Plymouth-based 42 Commando Royal Marines have hit the desert sand running as they plunge straight into intensive hot weather training.
The Royal Navy survey ship HMS Echo has returned home today after an epic deployment of more than a year and a half.
The body parts and tissue of soldiers killed in Afghanistan have been kept by the Ministry of Defence without their families' permission.
A Navy warship has returned to Devonport today after nineteen months away. The survey vessel HMS Echo has been mapping the Red Sea and Indian Ocean.
Her crew have all manged to get home during the deployment, which involved tackling Somali pirates. Our defence correpsondent John Andrews reports.
– ARMY SPOKESMAN
There are occasions when it is necessary for the RMP Special Investigations Branch to retain slides of forensic material from individuals killed on operations as part of their investigation - this is standard practice.
However, the RMP identified there were a small number of cases where this had been done without the correct processes being followed to inform families. It is thought there could be 60 forensic items, such as microscope slides, containing material from some individuals.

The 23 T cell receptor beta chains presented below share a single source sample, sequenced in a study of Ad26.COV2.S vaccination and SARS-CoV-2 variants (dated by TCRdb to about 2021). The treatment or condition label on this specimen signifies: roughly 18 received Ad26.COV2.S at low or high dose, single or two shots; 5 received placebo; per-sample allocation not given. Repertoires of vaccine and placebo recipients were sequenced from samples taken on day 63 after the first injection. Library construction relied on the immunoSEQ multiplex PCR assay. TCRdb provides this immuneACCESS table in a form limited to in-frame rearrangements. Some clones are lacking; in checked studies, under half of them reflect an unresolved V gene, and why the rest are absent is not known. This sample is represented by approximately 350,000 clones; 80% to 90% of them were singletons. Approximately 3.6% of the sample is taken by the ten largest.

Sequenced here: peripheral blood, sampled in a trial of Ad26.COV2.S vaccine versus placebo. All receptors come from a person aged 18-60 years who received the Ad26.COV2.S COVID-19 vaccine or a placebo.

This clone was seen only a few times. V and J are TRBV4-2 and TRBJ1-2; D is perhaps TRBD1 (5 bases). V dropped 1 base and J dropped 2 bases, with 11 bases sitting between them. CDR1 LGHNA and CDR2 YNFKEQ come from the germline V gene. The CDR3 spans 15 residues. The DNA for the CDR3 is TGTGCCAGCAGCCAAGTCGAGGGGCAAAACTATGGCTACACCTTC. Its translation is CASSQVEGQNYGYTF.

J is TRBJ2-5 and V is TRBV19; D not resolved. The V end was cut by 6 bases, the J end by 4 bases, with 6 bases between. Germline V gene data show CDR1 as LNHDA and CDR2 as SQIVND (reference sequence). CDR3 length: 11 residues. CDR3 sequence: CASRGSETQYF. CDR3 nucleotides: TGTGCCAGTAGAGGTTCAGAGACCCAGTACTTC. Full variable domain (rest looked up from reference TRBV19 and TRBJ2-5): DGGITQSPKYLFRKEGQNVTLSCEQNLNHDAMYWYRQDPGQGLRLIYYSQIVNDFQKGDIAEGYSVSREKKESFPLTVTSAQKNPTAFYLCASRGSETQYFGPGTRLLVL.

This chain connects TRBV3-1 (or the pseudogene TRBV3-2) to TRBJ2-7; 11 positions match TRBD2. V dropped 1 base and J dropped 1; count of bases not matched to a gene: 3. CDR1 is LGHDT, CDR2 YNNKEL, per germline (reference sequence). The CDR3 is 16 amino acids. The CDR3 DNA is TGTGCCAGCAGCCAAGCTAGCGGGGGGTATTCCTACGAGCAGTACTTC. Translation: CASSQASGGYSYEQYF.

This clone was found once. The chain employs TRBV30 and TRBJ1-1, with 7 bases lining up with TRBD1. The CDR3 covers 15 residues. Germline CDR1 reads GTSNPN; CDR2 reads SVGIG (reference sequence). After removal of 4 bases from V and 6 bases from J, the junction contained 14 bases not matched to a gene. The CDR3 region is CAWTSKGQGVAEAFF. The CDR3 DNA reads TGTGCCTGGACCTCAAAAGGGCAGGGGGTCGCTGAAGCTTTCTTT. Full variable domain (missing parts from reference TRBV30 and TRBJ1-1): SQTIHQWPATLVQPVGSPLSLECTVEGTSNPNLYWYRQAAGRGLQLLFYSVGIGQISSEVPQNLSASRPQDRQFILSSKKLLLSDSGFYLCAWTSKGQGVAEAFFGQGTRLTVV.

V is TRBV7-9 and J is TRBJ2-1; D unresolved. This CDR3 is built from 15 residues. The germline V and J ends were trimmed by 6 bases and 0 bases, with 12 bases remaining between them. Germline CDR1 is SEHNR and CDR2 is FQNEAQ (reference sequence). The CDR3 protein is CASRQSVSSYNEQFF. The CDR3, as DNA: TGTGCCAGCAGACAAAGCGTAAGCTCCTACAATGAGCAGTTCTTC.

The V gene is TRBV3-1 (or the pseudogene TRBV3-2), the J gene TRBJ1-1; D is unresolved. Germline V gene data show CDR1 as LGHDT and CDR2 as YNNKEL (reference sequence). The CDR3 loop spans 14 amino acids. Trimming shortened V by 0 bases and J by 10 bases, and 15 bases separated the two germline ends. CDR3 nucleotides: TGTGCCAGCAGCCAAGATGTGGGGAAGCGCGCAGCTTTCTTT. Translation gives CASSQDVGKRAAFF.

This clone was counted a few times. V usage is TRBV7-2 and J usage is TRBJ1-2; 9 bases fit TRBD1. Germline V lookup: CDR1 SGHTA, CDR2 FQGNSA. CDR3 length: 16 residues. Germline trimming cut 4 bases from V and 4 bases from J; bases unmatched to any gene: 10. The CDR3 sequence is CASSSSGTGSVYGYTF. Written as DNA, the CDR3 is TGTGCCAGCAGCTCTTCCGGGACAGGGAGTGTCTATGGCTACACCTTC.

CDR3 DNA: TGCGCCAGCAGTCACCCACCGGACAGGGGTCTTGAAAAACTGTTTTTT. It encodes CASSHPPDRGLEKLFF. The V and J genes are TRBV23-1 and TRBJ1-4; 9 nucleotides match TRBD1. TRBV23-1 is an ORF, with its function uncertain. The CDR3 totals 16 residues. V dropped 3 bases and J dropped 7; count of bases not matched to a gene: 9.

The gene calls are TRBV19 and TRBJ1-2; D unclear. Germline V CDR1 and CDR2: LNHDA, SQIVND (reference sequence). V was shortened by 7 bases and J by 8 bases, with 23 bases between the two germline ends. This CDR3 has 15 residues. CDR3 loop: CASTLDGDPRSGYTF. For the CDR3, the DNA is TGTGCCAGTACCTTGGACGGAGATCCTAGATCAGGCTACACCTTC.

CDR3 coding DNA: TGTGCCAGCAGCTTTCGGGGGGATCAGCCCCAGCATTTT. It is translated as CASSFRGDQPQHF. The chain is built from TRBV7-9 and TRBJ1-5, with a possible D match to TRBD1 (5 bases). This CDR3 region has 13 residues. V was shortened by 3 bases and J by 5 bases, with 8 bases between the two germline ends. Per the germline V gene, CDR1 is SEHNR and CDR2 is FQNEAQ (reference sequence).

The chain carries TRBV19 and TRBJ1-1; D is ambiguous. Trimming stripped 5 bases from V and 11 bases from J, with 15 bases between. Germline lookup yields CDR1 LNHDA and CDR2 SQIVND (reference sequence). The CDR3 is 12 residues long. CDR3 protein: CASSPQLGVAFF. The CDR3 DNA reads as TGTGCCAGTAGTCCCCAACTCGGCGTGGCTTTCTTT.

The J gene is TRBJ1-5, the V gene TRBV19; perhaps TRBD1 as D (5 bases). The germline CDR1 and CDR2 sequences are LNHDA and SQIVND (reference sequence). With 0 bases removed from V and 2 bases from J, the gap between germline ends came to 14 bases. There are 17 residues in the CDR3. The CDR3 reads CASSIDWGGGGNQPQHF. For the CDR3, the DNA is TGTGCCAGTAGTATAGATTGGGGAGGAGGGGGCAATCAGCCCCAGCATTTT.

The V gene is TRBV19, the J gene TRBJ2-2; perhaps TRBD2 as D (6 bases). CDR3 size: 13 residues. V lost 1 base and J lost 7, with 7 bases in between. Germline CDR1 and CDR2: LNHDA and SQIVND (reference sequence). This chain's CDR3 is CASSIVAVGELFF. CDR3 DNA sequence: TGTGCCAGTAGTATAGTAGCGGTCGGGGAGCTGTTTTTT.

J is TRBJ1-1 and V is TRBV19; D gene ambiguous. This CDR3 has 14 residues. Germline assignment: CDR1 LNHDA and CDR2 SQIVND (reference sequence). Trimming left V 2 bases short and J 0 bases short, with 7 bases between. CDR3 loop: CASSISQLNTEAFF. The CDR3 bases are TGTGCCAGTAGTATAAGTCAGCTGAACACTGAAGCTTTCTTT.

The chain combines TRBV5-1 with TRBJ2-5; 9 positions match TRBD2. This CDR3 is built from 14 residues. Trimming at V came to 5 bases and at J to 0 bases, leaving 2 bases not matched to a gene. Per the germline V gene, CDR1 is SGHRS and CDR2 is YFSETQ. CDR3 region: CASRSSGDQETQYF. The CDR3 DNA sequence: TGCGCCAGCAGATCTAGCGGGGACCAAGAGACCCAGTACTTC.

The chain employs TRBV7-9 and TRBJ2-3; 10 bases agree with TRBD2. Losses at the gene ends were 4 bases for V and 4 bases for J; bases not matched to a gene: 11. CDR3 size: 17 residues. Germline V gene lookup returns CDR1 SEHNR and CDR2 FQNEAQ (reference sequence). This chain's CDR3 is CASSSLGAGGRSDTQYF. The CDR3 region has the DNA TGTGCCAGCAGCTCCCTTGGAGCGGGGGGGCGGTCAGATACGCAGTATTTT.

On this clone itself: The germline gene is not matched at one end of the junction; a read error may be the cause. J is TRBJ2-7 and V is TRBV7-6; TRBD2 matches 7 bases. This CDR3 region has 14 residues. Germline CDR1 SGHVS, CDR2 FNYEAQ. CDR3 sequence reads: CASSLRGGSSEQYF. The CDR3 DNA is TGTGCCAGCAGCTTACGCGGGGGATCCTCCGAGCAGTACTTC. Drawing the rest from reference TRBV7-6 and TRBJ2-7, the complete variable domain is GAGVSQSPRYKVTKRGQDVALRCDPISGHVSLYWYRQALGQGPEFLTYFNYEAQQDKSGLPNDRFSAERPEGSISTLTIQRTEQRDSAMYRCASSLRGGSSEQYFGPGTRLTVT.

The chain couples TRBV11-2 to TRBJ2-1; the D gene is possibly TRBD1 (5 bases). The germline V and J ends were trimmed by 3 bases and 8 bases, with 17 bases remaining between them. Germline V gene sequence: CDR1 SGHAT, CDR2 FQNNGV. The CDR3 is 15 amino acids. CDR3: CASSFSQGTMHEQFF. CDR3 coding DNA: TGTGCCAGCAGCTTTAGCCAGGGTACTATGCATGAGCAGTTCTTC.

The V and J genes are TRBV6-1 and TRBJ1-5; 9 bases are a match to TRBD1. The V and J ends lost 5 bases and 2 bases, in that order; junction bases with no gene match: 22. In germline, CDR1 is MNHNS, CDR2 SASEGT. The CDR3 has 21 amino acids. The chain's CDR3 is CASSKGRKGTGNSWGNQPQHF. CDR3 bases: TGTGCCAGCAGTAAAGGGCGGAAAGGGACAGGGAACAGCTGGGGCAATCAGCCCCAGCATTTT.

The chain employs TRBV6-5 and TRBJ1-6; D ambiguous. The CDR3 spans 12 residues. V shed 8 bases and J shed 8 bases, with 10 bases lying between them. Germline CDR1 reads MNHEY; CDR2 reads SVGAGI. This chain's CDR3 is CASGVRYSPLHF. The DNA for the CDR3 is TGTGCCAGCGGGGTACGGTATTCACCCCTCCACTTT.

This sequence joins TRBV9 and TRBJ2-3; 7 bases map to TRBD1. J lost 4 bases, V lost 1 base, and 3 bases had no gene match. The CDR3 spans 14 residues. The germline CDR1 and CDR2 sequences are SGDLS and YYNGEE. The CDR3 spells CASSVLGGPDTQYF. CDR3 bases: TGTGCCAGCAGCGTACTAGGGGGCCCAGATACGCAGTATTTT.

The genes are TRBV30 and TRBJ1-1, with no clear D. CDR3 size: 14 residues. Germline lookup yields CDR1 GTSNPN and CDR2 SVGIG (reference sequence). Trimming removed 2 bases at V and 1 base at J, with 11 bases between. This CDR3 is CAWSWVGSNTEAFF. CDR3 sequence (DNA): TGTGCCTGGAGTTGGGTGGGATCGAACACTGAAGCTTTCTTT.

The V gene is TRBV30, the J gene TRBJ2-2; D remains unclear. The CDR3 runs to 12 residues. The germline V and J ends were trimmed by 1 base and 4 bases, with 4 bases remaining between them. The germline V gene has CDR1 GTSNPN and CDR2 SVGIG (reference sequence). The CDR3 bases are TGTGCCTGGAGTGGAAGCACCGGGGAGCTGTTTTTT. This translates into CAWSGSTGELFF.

Investigations are being carried out urgently into this matter. "
The body parts and tissue of soldiers killed in Afghanistan have been kept by the Ministry of Defence without the permission of their families.
Officials have admitted that six body parts and more than 50 tissue samples were retained by the Royal Military Police.
They were discovered last month when a new manager was appointed at the Military Police's Special Investigations Branch (SIB).
An urgent investigation has been launched and the MOD are trying to identify and inform the families affected.
– Army Spokesman
The body parts were reportedly found at the John Radcliffe Hospital in Oxford, while the tissue samples - which were kept on laboratory slides for matching or identifying the dead soldiers - were discovered at the SIB's headquarters at Bulford Garrison in Wiltshire. It is believed that because multiple samples were taken for each case, the number of families affected is likely to be less than 60."